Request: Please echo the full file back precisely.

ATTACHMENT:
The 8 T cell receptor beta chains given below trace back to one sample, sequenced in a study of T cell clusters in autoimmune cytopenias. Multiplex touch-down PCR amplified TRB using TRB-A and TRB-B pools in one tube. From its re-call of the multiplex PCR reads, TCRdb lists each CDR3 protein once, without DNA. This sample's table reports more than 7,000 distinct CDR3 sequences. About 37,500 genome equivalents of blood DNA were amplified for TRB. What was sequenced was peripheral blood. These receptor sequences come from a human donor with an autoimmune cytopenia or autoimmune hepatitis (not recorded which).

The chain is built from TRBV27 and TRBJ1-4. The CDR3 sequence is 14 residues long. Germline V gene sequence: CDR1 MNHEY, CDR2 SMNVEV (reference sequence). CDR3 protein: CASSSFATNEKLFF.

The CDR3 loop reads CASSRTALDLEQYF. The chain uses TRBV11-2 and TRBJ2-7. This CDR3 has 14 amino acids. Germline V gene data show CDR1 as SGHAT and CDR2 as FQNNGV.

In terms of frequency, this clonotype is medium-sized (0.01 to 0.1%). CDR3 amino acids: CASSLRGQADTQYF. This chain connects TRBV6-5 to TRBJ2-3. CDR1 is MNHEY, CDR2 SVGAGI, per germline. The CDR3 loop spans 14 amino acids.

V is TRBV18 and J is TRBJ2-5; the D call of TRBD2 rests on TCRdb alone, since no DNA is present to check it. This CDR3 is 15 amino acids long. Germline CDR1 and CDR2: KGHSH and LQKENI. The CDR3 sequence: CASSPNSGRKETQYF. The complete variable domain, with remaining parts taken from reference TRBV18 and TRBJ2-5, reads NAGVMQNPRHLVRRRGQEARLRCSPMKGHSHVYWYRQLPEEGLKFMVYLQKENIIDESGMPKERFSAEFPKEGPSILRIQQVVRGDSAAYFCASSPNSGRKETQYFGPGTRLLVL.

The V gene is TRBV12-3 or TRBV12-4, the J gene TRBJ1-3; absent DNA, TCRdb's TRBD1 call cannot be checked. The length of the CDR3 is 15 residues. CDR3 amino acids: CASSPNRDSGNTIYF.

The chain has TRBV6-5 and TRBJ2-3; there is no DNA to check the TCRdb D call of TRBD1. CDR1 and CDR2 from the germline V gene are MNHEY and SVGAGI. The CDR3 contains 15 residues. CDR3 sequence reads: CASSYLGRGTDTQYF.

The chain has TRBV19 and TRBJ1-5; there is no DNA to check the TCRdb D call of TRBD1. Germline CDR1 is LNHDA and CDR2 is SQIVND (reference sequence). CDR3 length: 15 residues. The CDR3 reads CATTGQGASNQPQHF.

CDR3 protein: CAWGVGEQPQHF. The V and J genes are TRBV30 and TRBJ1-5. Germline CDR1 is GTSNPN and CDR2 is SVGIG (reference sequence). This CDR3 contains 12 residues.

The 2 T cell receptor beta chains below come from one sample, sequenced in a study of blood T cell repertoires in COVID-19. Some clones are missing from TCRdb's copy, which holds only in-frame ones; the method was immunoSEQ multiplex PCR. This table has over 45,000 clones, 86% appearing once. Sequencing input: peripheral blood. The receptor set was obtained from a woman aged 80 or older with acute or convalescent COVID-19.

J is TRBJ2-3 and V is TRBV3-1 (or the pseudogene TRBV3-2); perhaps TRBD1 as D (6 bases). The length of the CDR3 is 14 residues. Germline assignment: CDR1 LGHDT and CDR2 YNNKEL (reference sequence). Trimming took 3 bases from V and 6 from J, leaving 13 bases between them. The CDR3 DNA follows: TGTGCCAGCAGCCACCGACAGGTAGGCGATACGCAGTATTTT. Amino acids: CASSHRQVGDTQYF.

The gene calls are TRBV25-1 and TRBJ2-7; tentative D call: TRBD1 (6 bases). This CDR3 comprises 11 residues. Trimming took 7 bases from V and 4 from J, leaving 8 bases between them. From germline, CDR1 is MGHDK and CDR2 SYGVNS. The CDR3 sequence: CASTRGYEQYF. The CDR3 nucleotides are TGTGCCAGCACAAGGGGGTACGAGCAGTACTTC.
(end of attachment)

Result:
The 8 T cell receptor beta chains given below trace back to one sample, sequenced in a study of T cell clusters in autoimmune cytopenias. Multiplex touch-down PCR amplified TRB using TRB-A and TRB-B pools in one tube. From its re-call of the multiplex PCR reads, TCRdb lists each CDR3 protein once, without DNA. This sample's table reports more than 7,000 distinct CDR3 sequences. About 37,500 genome equivalents of blood DNA were amplified for TRB. What was sequenced was peripheral blood. These receptor sequences come from a human donor with an autoimmune cytopenia or autoimmune hepatitis (not recorded which).

The chain is built from TRBV27 and TRBJ1-4. The CDR3 sequence is 14 residues long. Germline V gene sequence: CDR1 MNHEY, CDR2 SMNVEV (reference sequence). CDR3 protein: CASSSFATNEKLFF.

The CDR3 loop reads CASSRTALDLEQYF. The chain uses TRBV11-2 and TRBJ2-7. This CDR3 has 14 amino acids. Germline V gene data show CDR1 as SGHAT and CDR2 as FQNNGV.

In terms of frequency, this clonotype is medium-sized (0.01 to 0.1%). CDR3 amino acids: CASSLRGQADTQYF. This chain connects TRBV6-5 to TRBJ2-3. CDR1 is MNHEY, CDR2 SVGAGI, per germline. The CDR3 loop spans 14 amino acids.

V is TRBV18 and J is TRBJ2-5; the D call of TRBD2 rests on TCRdb alone, since no DNA is present to check it. This CDR3 is 15 amino acids long. Germline CDR1 and CDR2: KGHSH and LQKENI. The CDR3 sequence: CASSPNSGRKETQYF. The complete variable domain, with remaining parts taken from reference TRBV18 and TRBJ2-5, reads NAGVMQNPRHLVRRRGQEARLRCSPMKGHSHVYWYRQLPEEGLKFMVYLQKENIIDESGMPKERFSAEFPKEGPSILRIQQVVRGDSAAYFCASSPNSGRKETQYFGPGTRLLVL.

The V gene is TRBV12-3 or TRBV12-4, the J gene TRBJ1-3; absent DNA, TCRdb's TRBD1 call cannot be checked. The length of the CDR3 is 15 residues. CDR3 amino acids: CASSPNRDSGNTIYF.

The chain has TRBV6-5 and TRBJ2-3; there is no DNA to check the TCRdb D call of TRBD1. CDR1 and CDR2 from the germline V gene are MNHEY and SVGAGI. The CDR3 contains 15 residues. CDR3 sequence reads: CASSYLGRGTDTQYF.

The chain has TRBV19 and TRBJ1-5; there is no DNA to check the TCRdb D call of TRBD1. Germline CDR1 is LNHDA and CDR2 is SQIVND (reference sequence). CDR3 length: 15 residues. The CDR3 reads CATTGQGASNQPQHF.

CDR3 protein: CAWGVGEQPQHF. The V and J genes are TRBV30 and TRBJ1-5. Germline CDR1 is GTSNPN and CDR2 is SVGIG (reference sequence). This CDR3 contains 12 residues.

The 2 T cell receptor beta chains below come from one sample, sequenced in a study of blood T cell repertoires in COVID-19. Some clones are missing from TCRdb's copy, which holds only in-frame ones; the method was immunoSEQ multiplex PCR. This table has over 45,000 clones, 86% appearing once. Sequencing input: peripheral blood. The receptor set was obtained from a woman aged 80 or older with acute or convalescent COVID-19.

J is TRBJ2-3 and V is TRBV3-1 (or the pseudogene TRBV3-2); perhaps TRBD1 as D (6 bases). The length of the CDR3 is 14 residues. Germline assignment: CDR1 LGHDT and CDR2 YNNKEL (reference sequence). Trimming took 3 bases from V and 6 from J, leaving 13 bases between them. The CDR3 DNA follows: TGTGCCAGCAGCCACCGACAGGTAGGCGATACGCAGTATTTT. Amino acids: CASSHRQVGDTQYF.

The gene calls are TRBV25-1 and TRBJ2-7; tentative D call: TRBD1 (6 bases). This CDR3 comprises 11 residues. Trimming took 7 bases from V and 4 from J, leaving 8 bases between them. From germline, CDR1 is MGHDK and CDR2 SYGVNS. The CDR3 sequence: CASTRGYEQYF. The CDR3 nucleotides are TGTGCCAGCACAAGGGGGTACGAGCAGTACTTC.